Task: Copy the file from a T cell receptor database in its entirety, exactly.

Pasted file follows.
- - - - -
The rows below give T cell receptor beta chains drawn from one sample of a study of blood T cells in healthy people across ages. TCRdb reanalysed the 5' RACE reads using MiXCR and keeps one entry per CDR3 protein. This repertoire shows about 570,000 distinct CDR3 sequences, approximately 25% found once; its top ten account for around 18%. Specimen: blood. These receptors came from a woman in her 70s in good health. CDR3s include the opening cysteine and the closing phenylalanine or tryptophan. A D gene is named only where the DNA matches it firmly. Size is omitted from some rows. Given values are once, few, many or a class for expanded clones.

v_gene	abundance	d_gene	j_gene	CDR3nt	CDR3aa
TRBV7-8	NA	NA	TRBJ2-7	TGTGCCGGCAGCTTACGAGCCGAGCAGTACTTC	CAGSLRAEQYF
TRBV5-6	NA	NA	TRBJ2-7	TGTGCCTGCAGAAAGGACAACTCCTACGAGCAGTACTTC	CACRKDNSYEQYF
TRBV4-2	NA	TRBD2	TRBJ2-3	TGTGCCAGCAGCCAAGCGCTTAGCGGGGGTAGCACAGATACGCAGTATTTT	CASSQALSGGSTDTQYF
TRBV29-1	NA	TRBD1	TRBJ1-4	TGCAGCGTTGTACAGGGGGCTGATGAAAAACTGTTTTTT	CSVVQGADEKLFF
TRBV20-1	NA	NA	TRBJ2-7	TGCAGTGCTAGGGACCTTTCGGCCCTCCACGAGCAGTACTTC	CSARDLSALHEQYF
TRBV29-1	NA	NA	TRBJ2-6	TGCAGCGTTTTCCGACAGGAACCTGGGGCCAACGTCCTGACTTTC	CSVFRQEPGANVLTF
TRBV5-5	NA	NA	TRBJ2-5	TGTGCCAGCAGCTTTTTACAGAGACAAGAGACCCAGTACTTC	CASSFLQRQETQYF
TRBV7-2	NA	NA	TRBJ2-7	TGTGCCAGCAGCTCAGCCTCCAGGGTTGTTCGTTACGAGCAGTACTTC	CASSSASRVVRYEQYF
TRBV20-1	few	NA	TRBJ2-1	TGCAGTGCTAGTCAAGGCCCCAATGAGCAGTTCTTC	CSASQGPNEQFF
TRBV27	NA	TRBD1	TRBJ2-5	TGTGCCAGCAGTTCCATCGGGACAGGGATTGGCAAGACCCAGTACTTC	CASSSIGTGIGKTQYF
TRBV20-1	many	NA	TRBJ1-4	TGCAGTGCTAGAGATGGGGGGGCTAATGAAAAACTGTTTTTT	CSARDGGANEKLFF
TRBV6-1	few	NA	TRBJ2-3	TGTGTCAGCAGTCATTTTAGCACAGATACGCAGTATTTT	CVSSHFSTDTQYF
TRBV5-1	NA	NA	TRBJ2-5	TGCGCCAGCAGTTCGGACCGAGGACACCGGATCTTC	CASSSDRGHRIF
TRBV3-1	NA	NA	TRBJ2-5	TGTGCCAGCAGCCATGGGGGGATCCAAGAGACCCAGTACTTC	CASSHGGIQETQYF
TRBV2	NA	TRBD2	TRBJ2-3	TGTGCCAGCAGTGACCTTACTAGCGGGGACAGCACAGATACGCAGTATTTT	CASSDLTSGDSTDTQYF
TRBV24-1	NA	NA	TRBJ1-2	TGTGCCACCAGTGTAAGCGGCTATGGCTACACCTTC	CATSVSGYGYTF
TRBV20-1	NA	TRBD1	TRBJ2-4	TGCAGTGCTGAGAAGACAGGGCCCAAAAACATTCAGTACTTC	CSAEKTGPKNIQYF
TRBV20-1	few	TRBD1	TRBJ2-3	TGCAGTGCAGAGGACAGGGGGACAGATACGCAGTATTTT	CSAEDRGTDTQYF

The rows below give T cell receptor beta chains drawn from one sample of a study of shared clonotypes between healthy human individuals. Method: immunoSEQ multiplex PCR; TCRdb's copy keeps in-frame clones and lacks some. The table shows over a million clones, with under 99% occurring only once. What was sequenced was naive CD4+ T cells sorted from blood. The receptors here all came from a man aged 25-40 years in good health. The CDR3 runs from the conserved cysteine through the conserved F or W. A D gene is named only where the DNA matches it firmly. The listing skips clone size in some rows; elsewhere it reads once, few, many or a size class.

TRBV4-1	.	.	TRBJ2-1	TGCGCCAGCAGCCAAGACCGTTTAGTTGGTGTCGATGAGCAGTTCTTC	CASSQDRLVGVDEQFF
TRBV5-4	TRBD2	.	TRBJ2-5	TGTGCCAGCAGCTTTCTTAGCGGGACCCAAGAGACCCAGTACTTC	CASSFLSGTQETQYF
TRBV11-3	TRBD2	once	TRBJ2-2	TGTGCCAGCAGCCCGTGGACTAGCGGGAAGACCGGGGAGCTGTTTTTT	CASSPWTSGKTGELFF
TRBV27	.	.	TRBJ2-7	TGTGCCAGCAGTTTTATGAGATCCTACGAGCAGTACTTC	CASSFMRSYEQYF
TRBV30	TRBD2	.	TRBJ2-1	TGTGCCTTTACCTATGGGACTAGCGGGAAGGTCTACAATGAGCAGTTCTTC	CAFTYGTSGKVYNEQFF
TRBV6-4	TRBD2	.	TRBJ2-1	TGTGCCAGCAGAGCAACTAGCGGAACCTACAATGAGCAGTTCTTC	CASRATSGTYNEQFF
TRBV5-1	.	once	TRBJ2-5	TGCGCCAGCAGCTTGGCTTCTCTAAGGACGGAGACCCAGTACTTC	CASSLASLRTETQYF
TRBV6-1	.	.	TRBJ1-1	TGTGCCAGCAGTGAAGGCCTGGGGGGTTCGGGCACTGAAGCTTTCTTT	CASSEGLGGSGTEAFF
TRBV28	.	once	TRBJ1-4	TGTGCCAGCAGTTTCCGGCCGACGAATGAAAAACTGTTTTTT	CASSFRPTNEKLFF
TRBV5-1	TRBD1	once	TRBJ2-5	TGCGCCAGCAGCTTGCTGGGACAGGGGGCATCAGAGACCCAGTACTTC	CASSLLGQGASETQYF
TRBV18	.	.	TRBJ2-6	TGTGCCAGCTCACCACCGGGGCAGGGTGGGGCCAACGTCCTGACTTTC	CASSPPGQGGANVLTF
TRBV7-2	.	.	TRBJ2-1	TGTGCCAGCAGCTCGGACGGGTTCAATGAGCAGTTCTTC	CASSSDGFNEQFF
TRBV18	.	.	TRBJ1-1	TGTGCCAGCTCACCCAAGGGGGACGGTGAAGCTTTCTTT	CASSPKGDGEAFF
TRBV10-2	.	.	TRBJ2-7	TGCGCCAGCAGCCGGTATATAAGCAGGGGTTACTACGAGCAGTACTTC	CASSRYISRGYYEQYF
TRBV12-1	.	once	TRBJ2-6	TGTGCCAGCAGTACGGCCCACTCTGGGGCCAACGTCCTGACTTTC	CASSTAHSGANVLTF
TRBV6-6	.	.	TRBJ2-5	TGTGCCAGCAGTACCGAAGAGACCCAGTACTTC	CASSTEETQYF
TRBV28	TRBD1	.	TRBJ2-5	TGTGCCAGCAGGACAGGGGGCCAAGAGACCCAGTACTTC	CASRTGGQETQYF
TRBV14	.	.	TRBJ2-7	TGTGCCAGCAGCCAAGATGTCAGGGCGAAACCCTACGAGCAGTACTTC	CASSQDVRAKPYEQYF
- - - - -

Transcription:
The rows below give T cell receptor beta chains drawn from one sample of a study of blood T cells in healthy people across ages. TCRdb reanalysed the 5' RACE reads using MiXCR and keeps one entry per CDR3 protein. This repertoire shows about 570,000 distinct CDR3 sequences, approximately 25% found once; its top ten account for around 18%. Specimen: blood. These receptors came from a woman in her 70s in good health. CDR3s include the opening cysteine and the closing phenylalanine or tryptophan. A D gene is named only where the DNA matches it firmly. Size is omitted from some rows. Given values are once, few, many or a class for expanded clones.

v_gene	abundance	d_gene	j_gene	CDR3nt	CDR3aa
TRBV7-8	NA	NA	TRBJ2-7	TGTGCCGGCAGCTTACGAGCCGAGCAGTACTTC	CAGSLRAEQYF
TRBV5-6	NA	NA	TRBJ2-7	TGTGCCTGCAGAAAGGACAACTCCTACGAGCAGTACTTC	CACRKDNSYEQYF
TRBV4-2	NA	TRBD2	TRBJ2-3	TGTGCCAGCAGCCAAGCGCTTAGCGGGGGTAGCACAGATACGCAGTATTTT	CASSQALSGGSTDTQYF
TRBV29-1	NA	TRBD1	TRBJ1-4	TGCAGCGTTGTACAGGGGGCTGATGAAAAACTGTTTTTT	CSVVQGADEKLFF
TRBV20-1	NA	NA	TRBJ2-7	TGCAGTGCTAGGGACCTTTCGGCCCTCCACGAGCAGTACTTC	CSARDLSALHEQYF
TRBV29-1	NA	NA	TRBJ2-6	TGCAGCGTTTTCCGACAGGAACCTGGGGCCAACGTCCTGACTTTC	CSVFRQEPGANVLTF
TRBV5-5	NA	NA	TRBJ2-5	TGTGCCAGCAGCTTTTTACAGAGACAAGAGACCCAGTACTTC	CASSFLQRQETQYF
TRBV7-2	NA	NA	TRBJ2-7	TGTGCCAGCAGCTCAGCCTCCAGGGTTGTTCGTTACGAGCAGTACTTC	CASSSASRVVRYEQYF
TRBV20-1	few	NA	TRBJ2-1	TGCAGTGCTAGTCAAGGCCCCAATGAGCAGTTCTTC	CSASQGPNEQFF
TRBV27	NA	TRBD1	TRBJ2-5	TGTGCCAGCAGTTCCATCGGGACAGGGATTGGCAAGACCCAGTACTTC	CASSSIGTGIGKTQYF
TRBV20-1	many	NA	TRBJ1-4	TGCAGTGCTAGAGATGGGGGGGCTAATGAAAAACTGTTTTTT	CSARDGGANEKLFF
TRBV6-1	few	NA	TRBJ2-3	TGTGTCAGCAGTCATTTTAGCACAGATACGCAGTATTTT	CVSSHFSTDTQYF
TRBV5-1	NA	NA	TRBJ2-5	TGCGCCAGCAGTTCGGACCGAGGACACCGGATCTTC	CASSSDRGHRIF
TRBV3-1	NA	NA	TRBJ2-5	TGTGCCAGCAGCCATGGGGGGATCCAAGAGACCCAGTACTTC	CASSHGGIQETQYF
TRBV2	NA	TRBD2	TRBJ2-3	TGTGCCAGCAGTGACCTTACTAGCGGGGACAGCACAGATACGCAGTATTTT	CASSDLTSGDSTDTQYF
TRBV24-1	NA	NA	TRBJ1-2	TGTGCCACCAGTGTAAGCGGCTATGGCTACACCTTC	CATSVSGYGYTF
TRBV20-1	NA	TRBD1	TRBJ2-4	TGCAGTGCTGAGAAGACAGGGCCCAAAAACATTCAGTACTTC	CSAEKTGPKNIQYF
TRBV20-1	few	TRBD1	TRBJ2-3	TGCAGTGCAGAGGACAGGGGGACAGATACGCAGTATTTT	CSAEDRGTDTQYF

The rows below give T cell receptor beta chains drawn from one sample of a study of shared clonotypes between healthy human individuals. Method: immunoSEQ multiplex PCR; TCRdb's copy keeps in-frame clones and lacks some. The table shows over a million clones, with under 99% occurring only once. What was sequenced was naive CD4+ T cells sorted from blood. The receptors here all came from a man aged 25-40 years in good health. The CDR3 runs from the conserved cysteine through the conserved F or W. A D gene is named only where the DNA matches it firmly. The listing skips clone size in some rows; elsewhere it reads once, few, many or a size class.

TRBV4-1	.	.	TRBJ2-1	TGCGCCAGCAGCCAAGACCGTTTAGTTGGTGTCGATGAGCAGTTCTTC	CASSQDRLVGVDEQFF
TRBV5-4	TRBD2	.	TRBJ2-5	TGTGCCAGCAGCTTTCTTAGCGGGACCCAAGAGACCCAGTACTTC	CASSFLSGTQETQYF
TRBV11-3	TRBD2	once	TRBJ2-2	TGTGCCAGCAGCCCGTGGACTAGCGGGAAGACCGGGGAGCTGTTTTTT	CASSPWTSGKTGELFF
TRBV27	.	.	TRBJ2-7	TGTGCCAGCAGTTTTATGAGATCCTACGAGCAGTACTTC	CASSFMRSYEQYF
TRBV30	TRBD2	.	TRBJ2-1	TGTGCCTTTACCTATGGGACTAGCGGGAAGGTCTACAATGAGCAGTTCTTC	CAFTYGTSGKVYNEQFF
TRBV6-4	TRBD2	.	TRBJ2-1	TGTGCCAGCAGAGCAACTAGCGGAACCTACAATGAGCAGTTCTTC	CASRATSGTYNEQFF
TRBV5-1	.	once	TRBJ2-5	TGCGCCAGCAGCTTGGCTTCTCTAAGGACGGAGACCCAGTACTTC	CASSLASLRTETQYF
TRBV6-1	.	.	TRBJ1-1	TGTGCCAGCAGTGAAGGCCTGGGGGGTTCGGGCACTGAAGCTTTCTTT	CASSEGLGGSGTEAFF
TRBV28	.	once	TRBJ1-4	TGTGCCAGCAGTTTCCGGCCGACGAATGAAAAACTGTTTTTT	CASSFRPTNEKLFF
TRBV5-1	TRBD1	once	TRBJ2-5	TGCGCCAGCAGCTTGCTGGGACAGGGGGCATCAGAGACCCAGTACTTC	CASSLLGQGASETQYF
TRBV18	.	.	TRBJ2-6	TGTGCCAGCTCACCACCGGGGCAGGGTGGGGCCAACGTCCTGACTTTC	CASSPPGQGGANVLTF
TRBV7-2	.	.	TRBJ2-1	TGTGCCAGCAGCTCGGACGGGTTCAATGAGCAGTTCTTC	CASSSDGFNEQFF
TRBV18	.	.	TRBJ1-1	TGTGCCAGCTCACCCAAGGGGGACGGTGAAGCTTTCTTT	CASSPKGDGEAFF
TRBV10-2	.	.	TRBJ2-7	TGCGCCAGCAGCCGGTATATAAGCAGGGGTTACTACGAGCAGTACTTC	CASSRYISRGYYEQYF
TRBV12-1	.	once	TRBJ2-6	TGTGCCAGCAGTACGGCCCACTCTGGGGCCAACGTCCTGACTTTC	CASSTAHSGANVLTF
TRBV6-6	.	.	TRBJ2-5	TGTGCCAGCAGTACCGAAGAGACCCAGTACTTC	CASSTEETQYF
TRBV28	TRBD1	.	TRBJ2-5	TGTGCCAGCAGGACAGGGGGCCAAGAGACCCAGTACTTC	CASRTGGQETQYF
TRBV14	.	.	TRBJ2-7	TGTGCCAGCAGCCAAGATGTCAGGGCGAAACCCTACGAGCAGTACTTC	CASSQDVRAKPYEQYF